Peter Wotherspoon submitted a proposal for an even heat skillet cooking arrangement so that we can have fried eggs, pancakes and so on. What are the possibilities of getting the correct metal for such a device were discussed. Peter also suggested using windmills for power and watering during dry spells. This was referred to the steering committee.
Jack Barron thinks he is getting somewhere with bricks – Jeff Carey suggested mining clay and selling it if possible, as there is an increasing market for it.
Jim reports further on the remarks of Dr Fernandez. Guyana is better than Cuba in unpretentiousness of the leaders. Jim took to task those who had recommended pipping and the apathy of those who had let them prevail. Also those who managed the laying hens. After much difficulty Jim ascertained that eight people participated in the chicken pipping. Apparently only two, not present tonight, had pipped the baby chicks. Fernandez found no worms in our flock. He advised immunization against Newcastle disease. Socialism class must have a test on the materials discussed tonight.
Charlie Touchette warned against spreading disease from hogs to chickens. Keeping them together is going to cost us in the end.
A detailed discussion took place, on the proper time and order in which to clear and burn additional land. Jim is concerned that land which is not cleared is an eyesore for visitors. The first ten acres planted in bananas are interplanted with black eye peas. Jim Bogue wants a good banana man to be found to advise us as the vet advised us on animals. The same should be secured in every area. Jim said everybody should have a notebook and write recommendations down
Fernandez said Cuba’s motto was “From each according to his ability, to each according to his work,” instead of “need.”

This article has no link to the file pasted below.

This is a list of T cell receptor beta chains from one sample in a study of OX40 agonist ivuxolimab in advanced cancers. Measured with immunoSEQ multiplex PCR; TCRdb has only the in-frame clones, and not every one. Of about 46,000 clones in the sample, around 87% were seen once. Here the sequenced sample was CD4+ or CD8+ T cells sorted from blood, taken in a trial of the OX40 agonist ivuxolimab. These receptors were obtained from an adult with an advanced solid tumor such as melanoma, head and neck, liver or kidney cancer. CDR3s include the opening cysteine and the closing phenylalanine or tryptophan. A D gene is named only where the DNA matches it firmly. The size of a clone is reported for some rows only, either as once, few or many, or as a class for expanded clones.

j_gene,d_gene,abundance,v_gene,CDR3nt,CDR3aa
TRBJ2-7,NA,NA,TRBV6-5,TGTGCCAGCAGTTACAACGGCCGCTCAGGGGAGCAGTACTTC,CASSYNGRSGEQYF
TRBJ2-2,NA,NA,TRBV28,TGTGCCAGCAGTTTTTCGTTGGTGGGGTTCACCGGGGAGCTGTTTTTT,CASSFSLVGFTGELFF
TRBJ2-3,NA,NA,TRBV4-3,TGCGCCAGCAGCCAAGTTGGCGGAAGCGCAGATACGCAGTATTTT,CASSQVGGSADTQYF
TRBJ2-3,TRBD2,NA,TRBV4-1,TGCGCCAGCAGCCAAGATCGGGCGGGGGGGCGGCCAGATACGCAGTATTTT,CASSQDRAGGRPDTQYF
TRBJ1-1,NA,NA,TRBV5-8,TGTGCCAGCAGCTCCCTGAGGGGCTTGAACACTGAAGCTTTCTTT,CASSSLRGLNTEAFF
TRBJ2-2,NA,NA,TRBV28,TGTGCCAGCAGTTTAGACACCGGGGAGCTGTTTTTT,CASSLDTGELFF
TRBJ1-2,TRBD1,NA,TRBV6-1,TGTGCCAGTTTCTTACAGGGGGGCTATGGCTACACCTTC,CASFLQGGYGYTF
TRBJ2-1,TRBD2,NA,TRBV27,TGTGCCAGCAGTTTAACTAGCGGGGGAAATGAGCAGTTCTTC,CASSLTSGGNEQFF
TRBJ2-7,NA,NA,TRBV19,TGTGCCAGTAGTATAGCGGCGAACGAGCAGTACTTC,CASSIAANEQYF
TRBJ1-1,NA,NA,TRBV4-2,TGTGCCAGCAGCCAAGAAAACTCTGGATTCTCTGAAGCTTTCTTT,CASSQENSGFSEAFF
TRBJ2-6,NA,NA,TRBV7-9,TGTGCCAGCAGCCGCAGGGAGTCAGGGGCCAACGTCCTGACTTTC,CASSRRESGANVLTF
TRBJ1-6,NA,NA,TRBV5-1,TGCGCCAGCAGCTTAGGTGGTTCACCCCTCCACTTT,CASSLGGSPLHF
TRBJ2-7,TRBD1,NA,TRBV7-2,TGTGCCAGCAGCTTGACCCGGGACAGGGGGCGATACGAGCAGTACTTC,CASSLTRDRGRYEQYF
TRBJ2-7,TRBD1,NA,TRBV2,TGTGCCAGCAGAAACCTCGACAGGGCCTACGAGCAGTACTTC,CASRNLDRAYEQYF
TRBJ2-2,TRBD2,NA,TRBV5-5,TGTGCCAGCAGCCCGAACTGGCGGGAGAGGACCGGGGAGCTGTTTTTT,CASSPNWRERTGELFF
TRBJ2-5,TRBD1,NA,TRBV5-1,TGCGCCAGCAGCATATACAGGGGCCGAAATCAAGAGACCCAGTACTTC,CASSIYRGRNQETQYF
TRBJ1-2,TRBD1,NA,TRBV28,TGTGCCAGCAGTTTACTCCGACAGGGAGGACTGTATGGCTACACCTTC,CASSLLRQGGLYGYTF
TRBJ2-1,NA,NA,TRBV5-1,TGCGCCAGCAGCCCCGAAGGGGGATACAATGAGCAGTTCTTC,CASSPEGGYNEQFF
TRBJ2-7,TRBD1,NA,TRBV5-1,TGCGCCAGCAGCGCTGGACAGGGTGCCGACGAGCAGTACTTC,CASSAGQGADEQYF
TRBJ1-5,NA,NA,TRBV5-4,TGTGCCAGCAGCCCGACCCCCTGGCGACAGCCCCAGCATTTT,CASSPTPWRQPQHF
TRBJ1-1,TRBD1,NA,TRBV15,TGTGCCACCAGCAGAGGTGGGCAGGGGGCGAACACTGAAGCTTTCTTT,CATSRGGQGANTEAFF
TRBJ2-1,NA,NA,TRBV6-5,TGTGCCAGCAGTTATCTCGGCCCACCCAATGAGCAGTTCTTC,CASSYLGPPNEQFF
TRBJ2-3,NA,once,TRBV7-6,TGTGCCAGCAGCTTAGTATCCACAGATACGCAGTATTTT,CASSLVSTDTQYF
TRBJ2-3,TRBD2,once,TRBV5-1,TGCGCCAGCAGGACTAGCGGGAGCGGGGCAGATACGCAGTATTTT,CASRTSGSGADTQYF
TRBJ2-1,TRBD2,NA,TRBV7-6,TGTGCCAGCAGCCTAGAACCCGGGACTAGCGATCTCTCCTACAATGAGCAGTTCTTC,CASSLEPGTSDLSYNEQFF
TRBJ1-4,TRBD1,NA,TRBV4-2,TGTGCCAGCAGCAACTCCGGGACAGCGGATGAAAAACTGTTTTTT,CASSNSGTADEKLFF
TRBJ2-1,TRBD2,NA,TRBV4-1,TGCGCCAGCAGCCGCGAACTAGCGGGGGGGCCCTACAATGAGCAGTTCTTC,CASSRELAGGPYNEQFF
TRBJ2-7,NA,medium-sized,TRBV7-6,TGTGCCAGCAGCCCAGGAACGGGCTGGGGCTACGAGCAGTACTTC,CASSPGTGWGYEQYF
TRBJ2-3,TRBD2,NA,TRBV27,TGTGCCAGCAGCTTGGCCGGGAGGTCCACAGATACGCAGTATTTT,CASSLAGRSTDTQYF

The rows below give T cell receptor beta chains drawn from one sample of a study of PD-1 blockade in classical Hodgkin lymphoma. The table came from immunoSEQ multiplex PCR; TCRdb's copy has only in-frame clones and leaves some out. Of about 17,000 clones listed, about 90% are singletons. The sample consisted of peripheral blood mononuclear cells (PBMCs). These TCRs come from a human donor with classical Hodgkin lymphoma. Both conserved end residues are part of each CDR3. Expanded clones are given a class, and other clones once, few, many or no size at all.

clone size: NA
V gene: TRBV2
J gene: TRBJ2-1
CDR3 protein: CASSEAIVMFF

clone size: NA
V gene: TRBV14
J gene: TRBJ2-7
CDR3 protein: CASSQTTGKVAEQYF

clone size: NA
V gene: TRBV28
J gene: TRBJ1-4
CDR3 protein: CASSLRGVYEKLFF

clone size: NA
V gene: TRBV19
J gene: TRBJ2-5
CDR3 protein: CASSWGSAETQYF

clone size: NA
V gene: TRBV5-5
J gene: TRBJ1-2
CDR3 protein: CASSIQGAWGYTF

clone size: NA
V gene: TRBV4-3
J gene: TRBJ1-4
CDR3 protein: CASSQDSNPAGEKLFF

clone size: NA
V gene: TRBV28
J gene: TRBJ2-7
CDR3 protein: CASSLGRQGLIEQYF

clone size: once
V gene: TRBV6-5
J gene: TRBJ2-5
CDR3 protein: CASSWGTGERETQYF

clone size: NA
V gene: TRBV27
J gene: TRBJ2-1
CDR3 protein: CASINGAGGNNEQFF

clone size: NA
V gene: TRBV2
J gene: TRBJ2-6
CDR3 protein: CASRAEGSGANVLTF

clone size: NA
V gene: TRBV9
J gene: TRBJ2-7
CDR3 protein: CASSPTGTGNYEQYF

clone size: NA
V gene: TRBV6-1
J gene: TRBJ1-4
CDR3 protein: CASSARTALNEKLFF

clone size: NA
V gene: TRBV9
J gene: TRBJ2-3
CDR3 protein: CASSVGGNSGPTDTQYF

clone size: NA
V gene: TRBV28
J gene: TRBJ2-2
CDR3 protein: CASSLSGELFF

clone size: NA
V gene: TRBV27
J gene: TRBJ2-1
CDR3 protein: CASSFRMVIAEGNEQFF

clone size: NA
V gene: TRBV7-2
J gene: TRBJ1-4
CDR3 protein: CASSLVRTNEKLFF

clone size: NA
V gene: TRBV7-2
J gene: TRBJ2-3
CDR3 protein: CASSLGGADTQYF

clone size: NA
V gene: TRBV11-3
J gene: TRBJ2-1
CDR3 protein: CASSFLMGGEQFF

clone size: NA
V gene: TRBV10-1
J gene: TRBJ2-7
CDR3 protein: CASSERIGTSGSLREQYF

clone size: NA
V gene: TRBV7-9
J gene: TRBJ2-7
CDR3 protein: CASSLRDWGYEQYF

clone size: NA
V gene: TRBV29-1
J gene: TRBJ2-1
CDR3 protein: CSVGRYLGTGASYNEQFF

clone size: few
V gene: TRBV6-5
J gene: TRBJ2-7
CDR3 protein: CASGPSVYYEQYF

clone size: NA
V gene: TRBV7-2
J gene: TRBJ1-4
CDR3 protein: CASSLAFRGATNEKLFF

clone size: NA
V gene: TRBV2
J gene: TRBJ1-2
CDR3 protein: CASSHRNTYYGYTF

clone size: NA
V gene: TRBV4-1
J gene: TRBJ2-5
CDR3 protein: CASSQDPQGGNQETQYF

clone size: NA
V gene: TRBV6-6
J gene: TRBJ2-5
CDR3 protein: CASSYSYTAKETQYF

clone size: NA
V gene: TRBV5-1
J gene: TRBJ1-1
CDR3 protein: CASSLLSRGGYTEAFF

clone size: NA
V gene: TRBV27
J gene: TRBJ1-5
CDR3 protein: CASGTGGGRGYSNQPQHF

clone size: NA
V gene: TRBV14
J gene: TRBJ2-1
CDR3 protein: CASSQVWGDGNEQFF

Kevin Freeze Dry Smith was on the floor for poor work. The steering committee wanted to relieve him from his refrigeration duties and put in Mark Wagner, whose attitude has much improved since being confronted. Freeze Dry admitted he was lazy, lets his crew do the physical work and doesn’t work himself.
Jim remarked that of the people who used to assist the QSO-ing in the radio room now, all have gone since the food stopped. Freeze Dry had used his attendance in the radio room as an excuse for not working in the days. QSO-ing is supposed to be in addition to one’s regular work.
Jim said Freeze Dry manipulates, thinks he is better than others. Jim is concerned why he doesn’t work, suspicious about his planning to leave. Larry Schacht said Freeze Dry does a slipshod job on the herbal remedies.
Larry remarked he had a mother who had been in labor 18 hrs; the baby was turned around. He was prepared to perform a Caesarian but Jim came by and said it would be alright. The woman went into labor; the baby turned around and the woman delivered in two hours.
Shirley Fields has been released as dietician.
Freeze Dry is to go back to the Learning Crew from which he was on probation.
Jerry Bailey and Amanda Fair were reported as having said to Rennie Kice that Rob Christian and Freeze-Dry had been removed from their jobs and white persons were going in. Stephen Jones got up and after a lifetime of living with black people denounced passionately this “white shit.” Jim reprimanded Jerry and Amanda and gave each of them extra assignments. He didn’t like to send seniors to learning crew.